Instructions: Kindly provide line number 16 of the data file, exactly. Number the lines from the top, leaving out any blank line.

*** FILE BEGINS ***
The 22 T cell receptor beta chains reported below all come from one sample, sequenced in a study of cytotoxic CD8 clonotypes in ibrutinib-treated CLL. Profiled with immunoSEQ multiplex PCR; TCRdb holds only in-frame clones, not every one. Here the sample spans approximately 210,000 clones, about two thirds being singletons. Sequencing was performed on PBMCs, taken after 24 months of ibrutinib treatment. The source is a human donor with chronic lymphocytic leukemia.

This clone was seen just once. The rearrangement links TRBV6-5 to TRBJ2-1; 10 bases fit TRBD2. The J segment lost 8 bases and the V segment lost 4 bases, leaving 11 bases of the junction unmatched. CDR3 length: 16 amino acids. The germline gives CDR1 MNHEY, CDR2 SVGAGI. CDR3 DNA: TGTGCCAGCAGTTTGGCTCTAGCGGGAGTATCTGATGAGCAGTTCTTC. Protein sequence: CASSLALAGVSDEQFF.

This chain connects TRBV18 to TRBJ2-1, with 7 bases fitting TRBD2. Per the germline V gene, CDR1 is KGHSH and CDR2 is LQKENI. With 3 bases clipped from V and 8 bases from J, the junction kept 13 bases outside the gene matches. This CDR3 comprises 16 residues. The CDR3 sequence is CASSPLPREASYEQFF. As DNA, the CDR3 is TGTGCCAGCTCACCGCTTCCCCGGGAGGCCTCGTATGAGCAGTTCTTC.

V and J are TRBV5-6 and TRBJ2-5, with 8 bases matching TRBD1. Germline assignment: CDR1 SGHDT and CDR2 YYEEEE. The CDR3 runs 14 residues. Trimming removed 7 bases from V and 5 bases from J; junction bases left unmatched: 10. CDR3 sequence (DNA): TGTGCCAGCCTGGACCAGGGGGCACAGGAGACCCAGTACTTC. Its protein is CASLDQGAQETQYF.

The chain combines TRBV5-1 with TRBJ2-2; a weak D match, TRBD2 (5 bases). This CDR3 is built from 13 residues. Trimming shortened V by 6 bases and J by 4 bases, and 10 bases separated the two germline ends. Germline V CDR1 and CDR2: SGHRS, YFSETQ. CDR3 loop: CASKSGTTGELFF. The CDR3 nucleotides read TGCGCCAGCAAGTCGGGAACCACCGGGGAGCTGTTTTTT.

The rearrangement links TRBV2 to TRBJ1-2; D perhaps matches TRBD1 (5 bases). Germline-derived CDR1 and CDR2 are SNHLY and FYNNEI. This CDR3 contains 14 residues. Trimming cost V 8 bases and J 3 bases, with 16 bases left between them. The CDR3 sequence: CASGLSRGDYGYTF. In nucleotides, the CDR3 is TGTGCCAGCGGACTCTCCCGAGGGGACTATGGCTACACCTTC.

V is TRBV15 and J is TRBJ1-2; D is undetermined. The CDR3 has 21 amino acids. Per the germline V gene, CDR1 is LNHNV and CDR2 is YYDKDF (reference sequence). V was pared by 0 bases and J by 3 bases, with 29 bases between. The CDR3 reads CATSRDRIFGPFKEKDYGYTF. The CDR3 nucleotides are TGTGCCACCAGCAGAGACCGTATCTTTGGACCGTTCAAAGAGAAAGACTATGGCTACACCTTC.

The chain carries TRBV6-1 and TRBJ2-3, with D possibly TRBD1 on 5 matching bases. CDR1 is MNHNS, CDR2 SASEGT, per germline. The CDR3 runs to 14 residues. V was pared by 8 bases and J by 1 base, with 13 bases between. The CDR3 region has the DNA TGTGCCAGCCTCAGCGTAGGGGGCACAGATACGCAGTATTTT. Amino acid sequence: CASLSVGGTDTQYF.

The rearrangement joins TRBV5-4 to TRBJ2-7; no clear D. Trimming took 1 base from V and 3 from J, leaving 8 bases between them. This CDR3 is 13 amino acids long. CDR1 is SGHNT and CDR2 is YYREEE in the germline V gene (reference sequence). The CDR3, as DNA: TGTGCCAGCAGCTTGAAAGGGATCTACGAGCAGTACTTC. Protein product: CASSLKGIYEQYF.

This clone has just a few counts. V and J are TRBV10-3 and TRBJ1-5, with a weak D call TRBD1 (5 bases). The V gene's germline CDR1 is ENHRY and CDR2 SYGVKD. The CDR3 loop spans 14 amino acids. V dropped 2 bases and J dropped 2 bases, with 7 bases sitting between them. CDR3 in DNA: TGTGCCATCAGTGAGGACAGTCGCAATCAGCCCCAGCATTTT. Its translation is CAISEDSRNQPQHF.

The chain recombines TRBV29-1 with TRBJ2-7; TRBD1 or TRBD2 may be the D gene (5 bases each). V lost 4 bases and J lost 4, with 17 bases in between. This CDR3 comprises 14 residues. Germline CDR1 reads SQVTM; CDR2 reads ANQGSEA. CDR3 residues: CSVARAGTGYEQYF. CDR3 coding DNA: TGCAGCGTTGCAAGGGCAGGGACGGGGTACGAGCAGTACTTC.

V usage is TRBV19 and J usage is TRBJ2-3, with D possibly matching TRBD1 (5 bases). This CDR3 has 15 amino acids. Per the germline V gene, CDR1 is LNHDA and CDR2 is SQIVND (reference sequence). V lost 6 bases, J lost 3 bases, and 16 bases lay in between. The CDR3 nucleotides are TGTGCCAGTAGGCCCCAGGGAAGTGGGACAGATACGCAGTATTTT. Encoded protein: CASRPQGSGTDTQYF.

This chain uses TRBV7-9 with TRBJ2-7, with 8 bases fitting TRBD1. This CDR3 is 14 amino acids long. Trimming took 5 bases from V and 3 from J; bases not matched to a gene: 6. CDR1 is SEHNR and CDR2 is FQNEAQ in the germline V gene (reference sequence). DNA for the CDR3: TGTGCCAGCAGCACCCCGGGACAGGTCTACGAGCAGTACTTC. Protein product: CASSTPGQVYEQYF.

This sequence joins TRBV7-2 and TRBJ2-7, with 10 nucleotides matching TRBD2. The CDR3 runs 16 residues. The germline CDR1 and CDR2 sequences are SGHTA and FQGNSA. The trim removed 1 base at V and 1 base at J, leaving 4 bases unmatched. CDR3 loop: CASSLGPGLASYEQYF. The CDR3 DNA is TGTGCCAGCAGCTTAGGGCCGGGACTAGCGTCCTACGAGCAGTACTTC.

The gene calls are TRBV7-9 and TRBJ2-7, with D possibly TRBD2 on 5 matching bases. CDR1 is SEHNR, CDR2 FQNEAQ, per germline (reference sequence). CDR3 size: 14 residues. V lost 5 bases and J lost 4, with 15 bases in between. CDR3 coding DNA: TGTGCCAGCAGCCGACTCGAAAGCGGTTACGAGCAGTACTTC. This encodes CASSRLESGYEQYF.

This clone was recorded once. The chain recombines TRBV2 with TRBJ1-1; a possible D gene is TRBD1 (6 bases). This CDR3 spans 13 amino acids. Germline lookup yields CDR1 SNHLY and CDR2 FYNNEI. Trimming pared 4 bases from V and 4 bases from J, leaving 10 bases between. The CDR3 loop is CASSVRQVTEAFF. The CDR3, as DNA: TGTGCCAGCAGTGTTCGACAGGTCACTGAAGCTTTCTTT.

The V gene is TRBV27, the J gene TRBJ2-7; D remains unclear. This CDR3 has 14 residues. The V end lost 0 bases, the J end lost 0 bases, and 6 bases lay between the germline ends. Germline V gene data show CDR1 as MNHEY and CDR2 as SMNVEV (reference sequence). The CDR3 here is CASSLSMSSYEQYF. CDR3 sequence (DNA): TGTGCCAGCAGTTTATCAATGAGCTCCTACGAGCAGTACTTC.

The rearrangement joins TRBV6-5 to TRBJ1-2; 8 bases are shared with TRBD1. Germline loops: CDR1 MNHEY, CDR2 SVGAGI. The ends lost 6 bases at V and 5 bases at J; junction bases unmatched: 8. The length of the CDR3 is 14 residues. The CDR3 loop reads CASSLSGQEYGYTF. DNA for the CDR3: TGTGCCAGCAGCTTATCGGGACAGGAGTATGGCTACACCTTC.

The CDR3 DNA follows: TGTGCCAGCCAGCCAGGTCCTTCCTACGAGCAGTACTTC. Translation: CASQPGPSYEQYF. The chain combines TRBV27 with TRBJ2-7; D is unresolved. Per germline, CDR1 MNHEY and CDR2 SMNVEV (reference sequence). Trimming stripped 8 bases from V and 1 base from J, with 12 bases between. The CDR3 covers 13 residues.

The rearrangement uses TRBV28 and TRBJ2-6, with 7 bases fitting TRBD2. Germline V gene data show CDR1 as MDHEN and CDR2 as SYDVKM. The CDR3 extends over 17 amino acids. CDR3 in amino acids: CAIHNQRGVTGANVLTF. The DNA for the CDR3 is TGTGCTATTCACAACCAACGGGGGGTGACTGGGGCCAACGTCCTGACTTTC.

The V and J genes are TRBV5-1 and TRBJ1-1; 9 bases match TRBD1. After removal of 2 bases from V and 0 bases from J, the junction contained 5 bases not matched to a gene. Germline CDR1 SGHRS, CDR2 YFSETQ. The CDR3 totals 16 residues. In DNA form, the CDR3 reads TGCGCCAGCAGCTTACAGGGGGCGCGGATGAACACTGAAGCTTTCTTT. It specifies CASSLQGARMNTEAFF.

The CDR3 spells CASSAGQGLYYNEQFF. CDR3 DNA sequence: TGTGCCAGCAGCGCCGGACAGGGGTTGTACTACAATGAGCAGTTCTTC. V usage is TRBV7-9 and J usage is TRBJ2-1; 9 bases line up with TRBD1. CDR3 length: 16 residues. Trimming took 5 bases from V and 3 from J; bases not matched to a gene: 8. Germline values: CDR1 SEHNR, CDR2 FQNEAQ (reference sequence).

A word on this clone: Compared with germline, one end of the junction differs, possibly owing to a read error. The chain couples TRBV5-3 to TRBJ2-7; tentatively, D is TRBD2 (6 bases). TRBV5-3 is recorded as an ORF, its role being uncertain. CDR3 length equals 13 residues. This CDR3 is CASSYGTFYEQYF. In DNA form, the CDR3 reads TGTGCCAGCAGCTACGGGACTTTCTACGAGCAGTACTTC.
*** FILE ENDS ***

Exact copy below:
This clone was recorded once. The chain recombines TRBV2 with TRBJ1-1; a possible D gene is TRBD1 (6 bases). This CDR3 spans 13 amino acids. Germline lookup yields CDR1 SNHLY and CDR2 FYNNEI. Trimming pared 4 bases from V and 4 bases from J, leaving 10 bases between. The CDR3 loop is CASSVRQVTEAFF. The CDR3, as DNA: TGTGCCAGCAGTGTTCGACAGGTCACTGAAGCTTTCTTT.